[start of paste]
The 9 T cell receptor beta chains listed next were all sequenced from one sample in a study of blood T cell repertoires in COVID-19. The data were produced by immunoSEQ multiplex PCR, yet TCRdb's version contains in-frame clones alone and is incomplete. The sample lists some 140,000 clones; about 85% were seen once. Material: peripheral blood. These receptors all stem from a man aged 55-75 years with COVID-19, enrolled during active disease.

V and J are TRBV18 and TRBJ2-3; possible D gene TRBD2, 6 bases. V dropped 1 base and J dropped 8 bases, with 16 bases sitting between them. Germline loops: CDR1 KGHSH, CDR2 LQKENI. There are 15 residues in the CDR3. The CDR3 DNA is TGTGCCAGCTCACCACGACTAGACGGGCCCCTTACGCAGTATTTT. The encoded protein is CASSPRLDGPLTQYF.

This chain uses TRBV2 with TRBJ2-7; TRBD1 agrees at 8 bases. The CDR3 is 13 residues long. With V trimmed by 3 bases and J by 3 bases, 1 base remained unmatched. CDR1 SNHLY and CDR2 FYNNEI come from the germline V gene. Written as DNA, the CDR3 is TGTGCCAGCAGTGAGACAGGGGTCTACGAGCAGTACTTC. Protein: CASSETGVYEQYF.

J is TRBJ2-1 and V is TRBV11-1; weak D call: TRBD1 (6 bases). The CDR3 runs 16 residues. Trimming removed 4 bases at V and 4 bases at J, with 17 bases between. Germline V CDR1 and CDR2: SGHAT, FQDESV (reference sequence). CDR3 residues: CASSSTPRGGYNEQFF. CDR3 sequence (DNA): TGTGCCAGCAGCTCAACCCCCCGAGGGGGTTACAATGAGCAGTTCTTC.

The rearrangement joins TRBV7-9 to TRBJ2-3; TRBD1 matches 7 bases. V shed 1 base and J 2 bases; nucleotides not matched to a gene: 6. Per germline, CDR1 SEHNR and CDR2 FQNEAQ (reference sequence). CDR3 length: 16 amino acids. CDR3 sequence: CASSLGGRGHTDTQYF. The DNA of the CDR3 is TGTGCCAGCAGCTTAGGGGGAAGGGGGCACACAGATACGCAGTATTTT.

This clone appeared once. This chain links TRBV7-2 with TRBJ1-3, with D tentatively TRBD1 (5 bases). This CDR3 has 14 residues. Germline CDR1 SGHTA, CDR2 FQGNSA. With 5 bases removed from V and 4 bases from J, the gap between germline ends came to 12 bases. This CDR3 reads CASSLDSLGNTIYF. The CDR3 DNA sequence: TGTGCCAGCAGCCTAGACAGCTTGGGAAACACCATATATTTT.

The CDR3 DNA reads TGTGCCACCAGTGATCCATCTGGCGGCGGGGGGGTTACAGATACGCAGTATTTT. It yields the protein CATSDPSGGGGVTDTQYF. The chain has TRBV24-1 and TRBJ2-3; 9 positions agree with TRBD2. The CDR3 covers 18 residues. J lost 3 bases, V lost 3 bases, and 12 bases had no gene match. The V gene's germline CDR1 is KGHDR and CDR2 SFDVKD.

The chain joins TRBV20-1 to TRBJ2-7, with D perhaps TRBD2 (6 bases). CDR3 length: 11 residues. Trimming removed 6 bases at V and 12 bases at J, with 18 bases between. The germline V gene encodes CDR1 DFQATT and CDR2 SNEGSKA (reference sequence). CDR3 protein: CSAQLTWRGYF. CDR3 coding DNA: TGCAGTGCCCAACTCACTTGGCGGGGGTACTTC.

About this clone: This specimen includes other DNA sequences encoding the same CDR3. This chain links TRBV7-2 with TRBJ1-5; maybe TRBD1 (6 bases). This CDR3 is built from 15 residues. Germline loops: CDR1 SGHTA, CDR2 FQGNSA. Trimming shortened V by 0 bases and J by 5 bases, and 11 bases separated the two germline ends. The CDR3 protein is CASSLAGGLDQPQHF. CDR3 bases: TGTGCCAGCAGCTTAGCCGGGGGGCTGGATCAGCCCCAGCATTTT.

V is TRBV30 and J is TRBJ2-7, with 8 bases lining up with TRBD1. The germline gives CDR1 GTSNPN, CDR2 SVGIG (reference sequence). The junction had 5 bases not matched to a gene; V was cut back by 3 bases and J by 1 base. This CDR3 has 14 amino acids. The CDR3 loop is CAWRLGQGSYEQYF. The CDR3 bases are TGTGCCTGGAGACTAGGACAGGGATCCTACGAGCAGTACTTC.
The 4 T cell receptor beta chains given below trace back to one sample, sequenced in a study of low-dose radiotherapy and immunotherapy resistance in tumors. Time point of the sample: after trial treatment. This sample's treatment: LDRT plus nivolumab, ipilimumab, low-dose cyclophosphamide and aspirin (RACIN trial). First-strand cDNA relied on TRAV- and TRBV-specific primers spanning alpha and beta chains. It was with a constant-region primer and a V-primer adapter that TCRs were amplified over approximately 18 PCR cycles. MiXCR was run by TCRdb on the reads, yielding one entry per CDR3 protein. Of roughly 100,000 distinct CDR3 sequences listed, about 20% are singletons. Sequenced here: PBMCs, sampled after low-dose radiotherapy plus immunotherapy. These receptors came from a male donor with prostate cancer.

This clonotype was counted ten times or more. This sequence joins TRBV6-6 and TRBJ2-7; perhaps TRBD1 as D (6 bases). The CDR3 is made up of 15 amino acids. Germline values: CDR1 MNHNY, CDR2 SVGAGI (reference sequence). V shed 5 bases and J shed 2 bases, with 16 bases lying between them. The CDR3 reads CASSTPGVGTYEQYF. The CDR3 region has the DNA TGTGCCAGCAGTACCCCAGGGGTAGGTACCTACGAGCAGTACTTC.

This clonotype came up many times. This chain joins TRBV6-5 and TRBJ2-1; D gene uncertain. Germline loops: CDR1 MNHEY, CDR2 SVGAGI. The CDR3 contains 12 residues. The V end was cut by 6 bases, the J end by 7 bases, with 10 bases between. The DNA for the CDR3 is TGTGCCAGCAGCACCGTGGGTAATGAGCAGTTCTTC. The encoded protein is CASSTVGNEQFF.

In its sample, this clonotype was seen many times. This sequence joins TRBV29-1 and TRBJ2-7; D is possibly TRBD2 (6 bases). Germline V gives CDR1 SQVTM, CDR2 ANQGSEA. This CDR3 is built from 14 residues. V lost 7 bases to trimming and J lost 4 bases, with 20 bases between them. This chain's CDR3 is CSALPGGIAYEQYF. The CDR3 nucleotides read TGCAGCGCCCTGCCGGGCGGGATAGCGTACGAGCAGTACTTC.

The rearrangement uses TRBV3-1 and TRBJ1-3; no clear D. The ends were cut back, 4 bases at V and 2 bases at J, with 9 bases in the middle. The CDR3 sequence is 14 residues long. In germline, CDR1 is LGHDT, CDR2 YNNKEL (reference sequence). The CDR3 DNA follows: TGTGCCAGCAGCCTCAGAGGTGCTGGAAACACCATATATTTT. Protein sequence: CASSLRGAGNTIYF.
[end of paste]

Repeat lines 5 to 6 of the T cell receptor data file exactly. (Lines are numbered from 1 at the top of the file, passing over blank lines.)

The rearrangement joins TRBV7-9 to TRBJ2-3; TRBD1 matches 7 bases. V shed 1 base and J 2 bases; nucleotides not matched to a gene: 6. Per germline, CDR1 SEHNR and CDR2 FQNEAQ (reference sequence). CDR3 length: 16 amino acids. CDR3 sequence: CASSLGGRGHTDTQYF. The DNA of the CDR3 is TGTGCCAGCAGCTTAGGGGGAAGGGGGCACACAGATACGCAGTATTTT.

This clone appeared once. This chain links TRBV7-2 with TRBJ1-3, with D tentatively TRBD1 (5 bases). This CDR3 has 14 residues. Germline CDR1 SGHTA, CDR2 FQGNSA. With 5 bases removed from V and 4 bases from J, the gap between germline ends came to 12 bases. This CDR3 reads CASSLDSLGNTIYF. The CDR3 DNA sequence: TGTGCCAGCAGCCTAGACAGCTTGGGAAACACCATATATTTT.